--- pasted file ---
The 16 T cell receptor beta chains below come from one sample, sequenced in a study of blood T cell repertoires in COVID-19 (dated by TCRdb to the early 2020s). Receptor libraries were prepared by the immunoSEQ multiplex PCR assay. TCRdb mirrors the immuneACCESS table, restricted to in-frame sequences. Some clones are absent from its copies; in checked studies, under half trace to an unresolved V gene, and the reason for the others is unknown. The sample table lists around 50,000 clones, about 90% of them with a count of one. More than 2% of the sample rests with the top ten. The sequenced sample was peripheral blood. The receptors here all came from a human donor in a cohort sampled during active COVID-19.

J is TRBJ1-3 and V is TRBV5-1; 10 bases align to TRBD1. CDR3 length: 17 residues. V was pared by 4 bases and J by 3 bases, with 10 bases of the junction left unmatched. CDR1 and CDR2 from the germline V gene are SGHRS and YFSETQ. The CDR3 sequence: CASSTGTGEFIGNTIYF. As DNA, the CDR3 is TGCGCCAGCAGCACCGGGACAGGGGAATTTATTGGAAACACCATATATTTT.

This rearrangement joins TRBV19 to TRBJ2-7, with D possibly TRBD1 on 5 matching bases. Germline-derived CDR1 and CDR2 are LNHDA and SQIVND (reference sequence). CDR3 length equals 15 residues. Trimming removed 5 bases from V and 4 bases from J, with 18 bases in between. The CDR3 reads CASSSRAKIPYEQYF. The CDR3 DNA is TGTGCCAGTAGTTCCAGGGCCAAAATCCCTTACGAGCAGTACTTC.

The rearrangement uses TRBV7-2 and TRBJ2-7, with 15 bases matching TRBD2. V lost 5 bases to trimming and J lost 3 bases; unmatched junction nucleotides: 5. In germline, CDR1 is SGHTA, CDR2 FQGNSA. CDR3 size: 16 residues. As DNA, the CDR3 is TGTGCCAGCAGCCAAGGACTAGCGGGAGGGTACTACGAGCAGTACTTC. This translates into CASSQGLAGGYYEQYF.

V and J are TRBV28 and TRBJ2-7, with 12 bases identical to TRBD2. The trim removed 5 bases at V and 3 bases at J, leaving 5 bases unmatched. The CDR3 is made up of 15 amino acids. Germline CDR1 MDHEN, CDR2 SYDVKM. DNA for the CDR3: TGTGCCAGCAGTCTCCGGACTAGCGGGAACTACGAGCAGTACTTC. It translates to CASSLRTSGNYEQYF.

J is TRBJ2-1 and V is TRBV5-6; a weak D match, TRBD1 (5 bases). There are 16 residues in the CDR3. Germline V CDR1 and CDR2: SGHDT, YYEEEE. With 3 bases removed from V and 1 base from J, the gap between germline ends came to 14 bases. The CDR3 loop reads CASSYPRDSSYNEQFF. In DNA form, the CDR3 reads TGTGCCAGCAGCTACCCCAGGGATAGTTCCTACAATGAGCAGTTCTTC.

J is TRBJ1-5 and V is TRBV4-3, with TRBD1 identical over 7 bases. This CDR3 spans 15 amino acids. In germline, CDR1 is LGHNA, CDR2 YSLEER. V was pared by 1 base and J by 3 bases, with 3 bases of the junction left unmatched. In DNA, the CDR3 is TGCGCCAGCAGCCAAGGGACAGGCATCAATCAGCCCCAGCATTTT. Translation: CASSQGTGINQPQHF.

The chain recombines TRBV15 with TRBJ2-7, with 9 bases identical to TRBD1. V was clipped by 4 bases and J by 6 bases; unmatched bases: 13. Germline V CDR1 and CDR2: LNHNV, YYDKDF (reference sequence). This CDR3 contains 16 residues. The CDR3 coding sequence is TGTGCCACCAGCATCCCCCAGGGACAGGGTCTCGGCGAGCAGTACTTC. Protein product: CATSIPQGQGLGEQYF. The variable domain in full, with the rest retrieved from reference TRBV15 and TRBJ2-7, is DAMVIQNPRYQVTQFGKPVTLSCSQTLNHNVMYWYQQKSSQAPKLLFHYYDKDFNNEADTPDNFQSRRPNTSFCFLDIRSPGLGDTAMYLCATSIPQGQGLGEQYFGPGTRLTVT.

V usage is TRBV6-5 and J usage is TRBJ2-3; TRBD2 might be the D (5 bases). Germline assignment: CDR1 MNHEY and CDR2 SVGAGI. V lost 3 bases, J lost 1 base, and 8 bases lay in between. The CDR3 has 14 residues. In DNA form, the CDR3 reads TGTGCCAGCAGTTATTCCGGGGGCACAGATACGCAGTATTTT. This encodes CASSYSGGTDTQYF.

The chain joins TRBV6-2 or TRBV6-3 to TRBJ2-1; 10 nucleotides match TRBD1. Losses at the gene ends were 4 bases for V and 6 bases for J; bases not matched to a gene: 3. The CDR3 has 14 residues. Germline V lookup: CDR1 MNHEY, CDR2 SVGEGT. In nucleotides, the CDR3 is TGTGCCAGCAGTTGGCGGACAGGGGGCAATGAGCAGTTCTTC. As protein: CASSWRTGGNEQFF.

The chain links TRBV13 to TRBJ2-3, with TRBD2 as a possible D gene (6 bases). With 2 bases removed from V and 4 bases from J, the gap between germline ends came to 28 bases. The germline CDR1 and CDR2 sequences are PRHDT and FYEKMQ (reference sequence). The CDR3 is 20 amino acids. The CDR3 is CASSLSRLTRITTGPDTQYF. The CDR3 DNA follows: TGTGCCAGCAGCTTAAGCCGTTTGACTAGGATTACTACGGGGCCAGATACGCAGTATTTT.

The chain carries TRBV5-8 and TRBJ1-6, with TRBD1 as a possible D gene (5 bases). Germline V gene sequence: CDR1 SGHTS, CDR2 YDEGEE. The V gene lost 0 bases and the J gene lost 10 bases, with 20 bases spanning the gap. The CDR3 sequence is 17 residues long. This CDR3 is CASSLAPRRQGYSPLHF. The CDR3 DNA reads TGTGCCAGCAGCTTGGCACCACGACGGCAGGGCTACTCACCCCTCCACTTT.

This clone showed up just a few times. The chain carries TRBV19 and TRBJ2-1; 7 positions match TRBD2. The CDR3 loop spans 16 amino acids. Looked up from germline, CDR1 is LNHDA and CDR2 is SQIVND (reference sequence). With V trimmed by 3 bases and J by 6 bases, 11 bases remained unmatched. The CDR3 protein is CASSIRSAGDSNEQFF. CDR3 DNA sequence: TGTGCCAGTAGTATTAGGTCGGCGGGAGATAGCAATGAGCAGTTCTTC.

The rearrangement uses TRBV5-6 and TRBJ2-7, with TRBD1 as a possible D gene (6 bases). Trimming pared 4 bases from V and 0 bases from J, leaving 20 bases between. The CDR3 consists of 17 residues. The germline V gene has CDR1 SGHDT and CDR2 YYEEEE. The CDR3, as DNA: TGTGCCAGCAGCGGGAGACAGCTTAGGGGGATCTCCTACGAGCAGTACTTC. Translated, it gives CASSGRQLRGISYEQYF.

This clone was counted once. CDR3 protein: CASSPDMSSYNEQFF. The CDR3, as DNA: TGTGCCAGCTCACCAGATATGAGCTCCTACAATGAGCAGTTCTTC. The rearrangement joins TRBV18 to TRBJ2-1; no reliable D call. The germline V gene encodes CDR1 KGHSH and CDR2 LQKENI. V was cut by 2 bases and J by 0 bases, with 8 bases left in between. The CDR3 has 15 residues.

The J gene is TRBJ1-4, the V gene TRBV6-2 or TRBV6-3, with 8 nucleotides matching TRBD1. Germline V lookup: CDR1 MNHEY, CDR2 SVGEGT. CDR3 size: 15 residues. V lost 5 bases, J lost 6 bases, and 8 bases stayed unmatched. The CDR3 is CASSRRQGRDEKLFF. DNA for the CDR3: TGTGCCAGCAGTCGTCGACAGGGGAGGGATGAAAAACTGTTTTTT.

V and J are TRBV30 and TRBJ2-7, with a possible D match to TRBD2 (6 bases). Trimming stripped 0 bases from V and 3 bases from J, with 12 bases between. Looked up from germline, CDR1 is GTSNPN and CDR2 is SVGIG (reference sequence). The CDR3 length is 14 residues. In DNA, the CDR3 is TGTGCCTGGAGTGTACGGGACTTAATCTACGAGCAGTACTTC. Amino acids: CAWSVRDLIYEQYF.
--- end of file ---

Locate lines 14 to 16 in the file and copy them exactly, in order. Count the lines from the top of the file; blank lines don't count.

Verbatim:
The rearrangement uses TRBV5-6 and TRBJ2-7, with TRBD1 as a possible D gene (6 bases). Trimming pared 4 bases from V and 0 bases from J, leaving 20 bases between. The CDR3 consists of 17 residues. The germline V gene has CDR1 SGHDT and CDR2 YYEEEE. The CDR3, as DNA: TGTGCCAGCAGCGGGAGACAGCTTAGGGGGATCTCCTACGAGCAGTACTTC. Translated, it gives CASSGRQLRGISYEQYF.

This clone was counted once. CDR3 protein: CASSPDMSSYNEQFF. The CDR3, as DNA: TGTGCCAGCTCACCAGATATGAGCTCCTACAATGAGCAGTTCTTC. The rearrangement joins TRBV18 to TRBJ2-1; no reliable D call. The germline V gene encodes CDR1 KGHSH and CDR2 LQKENI. V was cut by 2 bases and J by 0 bases, with 8 bases left in between. The CDR3 has 15 residues.

The J gene is TRBJ1-4, the V gene TRBV6-2 or TRBV6-3, with 8 nucleotides matching TRBD1. Germline V lookup: CDR1 MNHEY, CDR2 SVGEGT. CDR3 size: 15 residues. V lost 5 bases, J lost 6 bases, and 8 bases stayed unmatched. The CDR3 is CASSRRQGRDEKLFF. DNA for the CDR3: TGTGCCAGCAGTCGTCGACAGGGGAGGGATGAAAAACTGTTTTTT.